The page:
We slowly ramped up the user load until the system became overloaded.

The chart below summarizes both the CPU utilization and the link indexing rates. The left-hand Y axis shows the CPU utilization for the JTS, RQM, and RTC servers. The right-hand Y axis shows the indexing rate (in work items per second). The LDX server is not very busy (around 4% CPU). The RTC and the RQM servers are doing the bulk of the work. CPU utilization in the RTC server has risen to over 60% as the load reaches 270 simulated users.

This test requires the link indexer to process both work items and test cases. The LDX can process work items at a maximum rate in the range of 50-55 work items per second. The LDX can process test cases at a maximum rate of around 20 test cases per second. The LDX was able to keep up with the link creation rate at all load levels (the maximum rate of link creation was 9 per second).

Please refer to Appendix B for a description of how we calculated the link indexing rates.

LDX_Delta_CPUMaxRateVsUserLoad_CCM-QM_2threads.PNG

Average CPU and Processing Rate vs User Load

Linking test cases to requirements

This test simulated a collection of users that were linking test cases to requirements. The automation simulated the following operations:
  • Create a new test case and save it
  • Open the test case and select "Requirement Links"
  • Select the "Create New Requirement" option. Fill in the "New Requirement" dialog and save the requirement
  • Save the test case

We slowly ramped up the user load until the system became overloaded.

The chart below summarizes both the CPU utilization and the link indexing rates. The left-hand Y axis shows the CPU utilization for the JTS, RQM, and DNG servers. The right-hand Y axis shows the indexing rate (in work items per second). The LDX server is not very busy (around 4% CPU). The DNG and the RQM servers are doing the bulk of the work. CPU utilization in the RQM server has risen to over 80% as the load reaches 150 simulated users.

This test requires the link indexer to process test cases. In this context, the LDX can process test cases at a maximum rate of around 10 test cases per second. The LDX was able to keep up with the link creation rate at all load levels (the maximum rate of link creation was 4.5 per second). The processing rate for test cases in this scenario is nearly half of what it is when creating links from work items to test cases. This is because this scenario creates twice as many changes as the RTC-QM scenario, since it saves the test case twice (once on creation and once to add the requirement link). The LDX therefore does twice as much work for each link that is created.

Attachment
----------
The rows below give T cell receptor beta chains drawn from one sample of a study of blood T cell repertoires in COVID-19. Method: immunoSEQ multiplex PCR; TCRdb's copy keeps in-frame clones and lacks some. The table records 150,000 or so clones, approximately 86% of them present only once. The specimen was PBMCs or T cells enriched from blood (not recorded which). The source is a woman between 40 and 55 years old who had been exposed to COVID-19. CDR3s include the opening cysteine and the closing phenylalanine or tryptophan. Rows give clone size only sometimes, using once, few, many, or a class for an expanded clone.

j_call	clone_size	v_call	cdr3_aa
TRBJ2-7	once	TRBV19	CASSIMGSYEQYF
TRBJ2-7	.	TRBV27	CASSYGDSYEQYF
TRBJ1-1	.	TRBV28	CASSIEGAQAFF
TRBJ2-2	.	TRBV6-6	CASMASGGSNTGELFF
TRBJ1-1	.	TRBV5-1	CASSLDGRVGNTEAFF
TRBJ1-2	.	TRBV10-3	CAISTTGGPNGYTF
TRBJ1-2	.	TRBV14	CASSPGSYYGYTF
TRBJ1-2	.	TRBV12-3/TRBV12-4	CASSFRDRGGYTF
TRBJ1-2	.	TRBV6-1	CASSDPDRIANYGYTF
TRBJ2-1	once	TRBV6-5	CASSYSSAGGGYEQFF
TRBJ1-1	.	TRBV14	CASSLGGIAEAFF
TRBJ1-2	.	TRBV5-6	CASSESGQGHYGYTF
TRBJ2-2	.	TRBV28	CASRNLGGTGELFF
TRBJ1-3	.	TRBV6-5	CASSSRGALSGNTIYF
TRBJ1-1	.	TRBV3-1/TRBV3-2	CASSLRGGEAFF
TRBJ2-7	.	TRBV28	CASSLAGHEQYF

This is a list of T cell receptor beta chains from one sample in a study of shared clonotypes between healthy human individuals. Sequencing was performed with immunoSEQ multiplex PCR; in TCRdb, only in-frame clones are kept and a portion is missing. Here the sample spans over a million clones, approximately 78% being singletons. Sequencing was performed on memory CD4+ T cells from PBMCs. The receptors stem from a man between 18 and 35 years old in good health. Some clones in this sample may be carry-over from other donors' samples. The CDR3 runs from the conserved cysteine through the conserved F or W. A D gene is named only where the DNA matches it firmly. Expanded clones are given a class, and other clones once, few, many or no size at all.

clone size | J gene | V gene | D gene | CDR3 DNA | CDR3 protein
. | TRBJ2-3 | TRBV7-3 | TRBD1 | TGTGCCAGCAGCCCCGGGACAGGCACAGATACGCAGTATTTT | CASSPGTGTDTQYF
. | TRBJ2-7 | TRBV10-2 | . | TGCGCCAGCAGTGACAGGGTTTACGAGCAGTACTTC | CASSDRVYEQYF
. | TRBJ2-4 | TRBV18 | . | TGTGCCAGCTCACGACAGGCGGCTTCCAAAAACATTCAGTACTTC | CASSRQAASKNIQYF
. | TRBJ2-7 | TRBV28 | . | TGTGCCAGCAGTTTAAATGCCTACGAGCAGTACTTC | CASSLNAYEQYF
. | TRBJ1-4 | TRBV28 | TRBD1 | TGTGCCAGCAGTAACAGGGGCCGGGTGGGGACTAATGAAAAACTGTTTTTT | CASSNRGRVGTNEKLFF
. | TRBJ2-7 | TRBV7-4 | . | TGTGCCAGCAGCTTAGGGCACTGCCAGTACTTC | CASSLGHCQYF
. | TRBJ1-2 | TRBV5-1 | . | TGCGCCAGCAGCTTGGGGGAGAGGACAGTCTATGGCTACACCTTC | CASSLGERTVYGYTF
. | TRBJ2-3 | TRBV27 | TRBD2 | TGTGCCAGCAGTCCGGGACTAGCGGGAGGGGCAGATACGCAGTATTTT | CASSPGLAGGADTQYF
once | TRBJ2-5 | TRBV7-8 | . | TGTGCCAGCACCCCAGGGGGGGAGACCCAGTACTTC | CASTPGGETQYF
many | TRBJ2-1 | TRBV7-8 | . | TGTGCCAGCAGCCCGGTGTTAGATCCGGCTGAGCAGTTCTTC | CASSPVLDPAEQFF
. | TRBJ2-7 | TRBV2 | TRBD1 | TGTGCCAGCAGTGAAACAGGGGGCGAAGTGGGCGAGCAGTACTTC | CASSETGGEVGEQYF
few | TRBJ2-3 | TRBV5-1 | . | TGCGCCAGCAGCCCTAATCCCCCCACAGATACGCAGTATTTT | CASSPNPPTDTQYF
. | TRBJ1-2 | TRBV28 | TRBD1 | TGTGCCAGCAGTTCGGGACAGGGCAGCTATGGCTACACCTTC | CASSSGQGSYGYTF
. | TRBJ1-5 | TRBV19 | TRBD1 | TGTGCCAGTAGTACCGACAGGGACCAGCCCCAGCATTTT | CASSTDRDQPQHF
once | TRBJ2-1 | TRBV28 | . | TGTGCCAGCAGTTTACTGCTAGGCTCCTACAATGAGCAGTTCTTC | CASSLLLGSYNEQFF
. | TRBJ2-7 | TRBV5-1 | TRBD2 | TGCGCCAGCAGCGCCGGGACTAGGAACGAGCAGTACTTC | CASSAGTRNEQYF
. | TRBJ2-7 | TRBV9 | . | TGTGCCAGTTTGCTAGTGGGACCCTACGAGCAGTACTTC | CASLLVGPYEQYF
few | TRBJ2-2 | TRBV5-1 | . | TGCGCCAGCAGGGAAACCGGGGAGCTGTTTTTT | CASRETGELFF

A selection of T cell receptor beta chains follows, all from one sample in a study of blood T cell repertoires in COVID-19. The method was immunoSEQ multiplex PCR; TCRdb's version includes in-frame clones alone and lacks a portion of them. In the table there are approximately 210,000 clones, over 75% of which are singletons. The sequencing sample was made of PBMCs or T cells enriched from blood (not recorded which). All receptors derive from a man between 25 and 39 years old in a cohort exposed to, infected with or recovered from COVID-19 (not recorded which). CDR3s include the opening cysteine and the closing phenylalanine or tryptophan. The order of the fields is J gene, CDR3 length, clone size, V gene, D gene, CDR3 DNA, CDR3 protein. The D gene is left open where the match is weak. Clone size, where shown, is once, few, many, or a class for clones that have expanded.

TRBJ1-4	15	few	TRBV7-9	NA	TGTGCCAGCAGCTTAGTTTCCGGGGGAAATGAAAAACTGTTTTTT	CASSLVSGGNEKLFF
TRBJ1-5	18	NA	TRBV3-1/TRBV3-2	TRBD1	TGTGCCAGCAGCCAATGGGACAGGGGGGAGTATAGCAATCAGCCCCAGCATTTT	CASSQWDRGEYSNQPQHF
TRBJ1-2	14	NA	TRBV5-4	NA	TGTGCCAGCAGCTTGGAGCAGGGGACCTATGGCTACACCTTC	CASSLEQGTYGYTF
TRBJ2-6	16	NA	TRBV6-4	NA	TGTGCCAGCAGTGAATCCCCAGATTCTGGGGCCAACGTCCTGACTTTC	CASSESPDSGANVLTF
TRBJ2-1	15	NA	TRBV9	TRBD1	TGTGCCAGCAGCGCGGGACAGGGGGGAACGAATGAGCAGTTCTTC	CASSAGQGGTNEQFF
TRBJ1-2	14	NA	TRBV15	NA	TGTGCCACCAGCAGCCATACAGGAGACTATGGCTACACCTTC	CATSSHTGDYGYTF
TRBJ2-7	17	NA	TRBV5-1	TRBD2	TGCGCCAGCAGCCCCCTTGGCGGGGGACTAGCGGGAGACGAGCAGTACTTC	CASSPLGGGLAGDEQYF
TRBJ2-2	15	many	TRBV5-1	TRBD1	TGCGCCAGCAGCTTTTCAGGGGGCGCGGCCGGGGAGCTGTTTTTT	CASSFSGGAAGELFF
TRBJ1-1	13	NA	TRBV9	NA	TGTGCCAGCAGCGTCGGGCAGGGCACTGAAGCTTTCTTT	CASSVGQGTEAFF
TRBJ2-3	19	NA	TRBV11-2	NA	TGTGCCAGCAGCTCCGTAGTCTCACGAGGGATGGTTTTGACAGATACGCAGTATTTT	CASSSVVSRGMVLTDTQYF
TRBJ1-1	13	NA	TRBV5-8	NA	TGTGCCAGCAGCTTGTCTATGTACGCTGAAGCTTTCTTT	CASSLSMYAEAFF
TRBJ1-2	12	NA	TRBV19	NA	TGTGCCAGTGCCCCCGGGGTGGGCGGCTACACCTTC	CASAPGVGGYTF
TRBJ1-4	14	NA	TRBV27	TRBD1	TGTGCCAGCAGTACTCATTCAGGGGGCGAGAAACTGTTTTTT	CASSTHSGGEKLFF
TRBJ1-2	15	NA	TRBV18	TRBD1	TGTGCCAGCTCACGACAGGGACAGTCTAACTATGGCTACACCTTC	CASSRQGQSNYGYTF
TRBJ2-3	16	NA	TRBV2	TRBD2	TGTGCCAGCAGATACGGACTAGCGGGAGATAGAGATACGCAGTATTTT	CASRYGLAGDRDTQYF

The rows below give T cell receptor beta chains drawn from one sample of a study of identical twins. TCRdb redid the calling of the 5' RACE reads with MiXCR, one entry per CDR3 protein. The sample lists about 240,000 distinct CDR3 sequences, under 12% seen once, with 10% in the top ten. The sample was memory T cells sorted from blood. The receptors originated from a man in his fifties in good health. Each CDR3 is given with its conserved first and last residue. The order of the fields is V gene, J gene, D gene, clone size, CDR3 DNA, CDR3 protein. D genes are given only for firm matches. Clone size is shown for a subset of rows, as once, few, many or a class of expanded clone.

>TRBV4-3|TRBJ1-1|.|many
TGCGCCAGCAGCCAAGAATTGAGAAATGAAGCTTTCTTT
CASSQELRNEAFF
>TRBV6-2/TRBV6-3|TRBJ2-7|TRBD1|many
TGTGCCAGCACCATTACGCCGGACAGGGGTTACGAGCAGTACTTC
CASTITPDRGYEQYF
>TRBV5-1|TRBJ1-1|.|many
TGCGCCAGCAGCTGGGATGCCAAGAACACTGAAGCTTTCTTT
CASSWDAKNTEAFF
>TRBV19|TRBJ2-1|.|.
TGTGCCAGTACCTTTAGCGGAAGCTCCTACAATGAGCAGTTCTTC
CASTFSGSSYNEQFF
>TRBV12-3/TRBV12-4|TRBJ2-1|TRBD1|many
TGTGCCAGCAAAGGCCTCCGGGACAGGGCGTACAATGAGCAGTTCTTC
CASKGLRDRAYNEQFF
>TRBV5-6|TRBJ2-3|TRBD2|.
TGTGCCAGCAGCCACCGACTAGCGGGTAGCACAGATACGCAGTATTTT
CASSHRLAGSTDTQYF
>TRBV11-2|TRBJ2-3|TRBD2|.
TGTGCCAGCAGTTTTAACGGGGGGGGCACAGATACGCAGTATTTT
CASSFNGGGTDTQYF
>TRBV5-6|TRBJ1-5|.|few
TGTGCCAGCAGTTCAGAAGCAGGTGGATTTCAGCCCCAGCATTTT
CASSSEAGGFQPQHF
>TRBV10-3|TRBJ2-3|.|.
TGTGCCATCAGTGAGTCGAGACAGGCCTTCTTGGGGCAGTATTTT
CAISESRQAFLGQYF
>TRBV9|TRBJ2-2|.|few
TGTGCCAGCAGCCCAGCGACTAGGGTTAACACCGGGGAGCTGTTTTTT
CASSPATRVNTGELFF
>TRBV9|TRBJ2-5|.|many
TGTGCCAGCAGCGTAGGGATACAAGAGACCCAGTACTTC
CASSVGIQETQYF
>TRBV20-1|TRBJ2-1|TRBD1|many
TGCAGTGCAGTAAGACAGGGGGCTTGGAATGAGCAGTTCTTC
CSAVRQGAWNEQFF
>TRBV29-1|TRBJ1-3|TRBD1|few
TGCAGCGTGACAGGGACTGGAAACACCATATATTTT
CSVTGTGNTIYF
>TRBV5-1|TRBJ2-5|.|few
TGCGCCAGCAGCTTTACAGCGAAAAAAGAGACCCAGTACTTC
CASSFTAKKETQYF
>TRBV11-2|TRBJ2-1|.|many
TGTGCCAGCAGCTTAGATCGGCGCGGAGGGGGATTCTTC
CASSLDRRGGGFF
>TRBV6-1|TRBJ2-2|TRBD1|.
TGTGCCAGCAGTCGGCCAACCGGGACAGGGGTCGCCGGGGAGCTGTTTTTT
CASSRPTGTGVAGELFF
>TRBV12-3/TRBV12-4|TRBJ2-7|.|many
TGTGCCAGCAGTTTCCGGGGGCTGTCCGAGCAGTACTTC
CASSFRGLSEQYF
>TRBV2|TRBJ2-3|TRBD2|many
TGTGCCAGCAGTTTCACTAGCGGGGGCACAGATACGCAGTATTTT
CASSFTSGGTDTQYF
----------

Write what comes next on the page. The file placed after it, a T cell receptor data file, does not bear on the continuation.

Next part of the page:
Please refer to Appendix B for a description of how we calculated the link indexing rates.

LDX_Delta_CPUMaxRateVsUserLoad_QM-RM_2threads.PNG

Average CPU and Processing Rate vs User Load

Appendix A: System parameters/tunings

WebSphere Application Servers

We set the LTPA token timeout in WebSphere artificially high on all servers because our test automation logs in once, and then reuses the credentials for the duration of the test. Setting the timeout to a high value prevents the credentials from becoming invalid in long test runs. We do not recommend using this setting in production systems. When credentials time out in production systems, clients are prompted to re-authenticate. Our performance automation is not sophisticated enough to re-authenticate.

JTS/LDX
Increased WebContainer thread pool min/max settings to 200/200
Increased LTPA token timeout to 12000
Increased application JDBC and RDB mediator pool sizes to 400

JVM arguments were set to:

-Xgcpolicy:gencon -Xmx16g -Xms16g -Xmn4g -Xcompressedrefs -Xgc:preferredHeapBase=0x100000000 -XX:MaxDirectMemorySize=1G -Xverbosegclog:logs/garbColl.log

GC
Increased WebContainer thread pool min/max settings to 400/400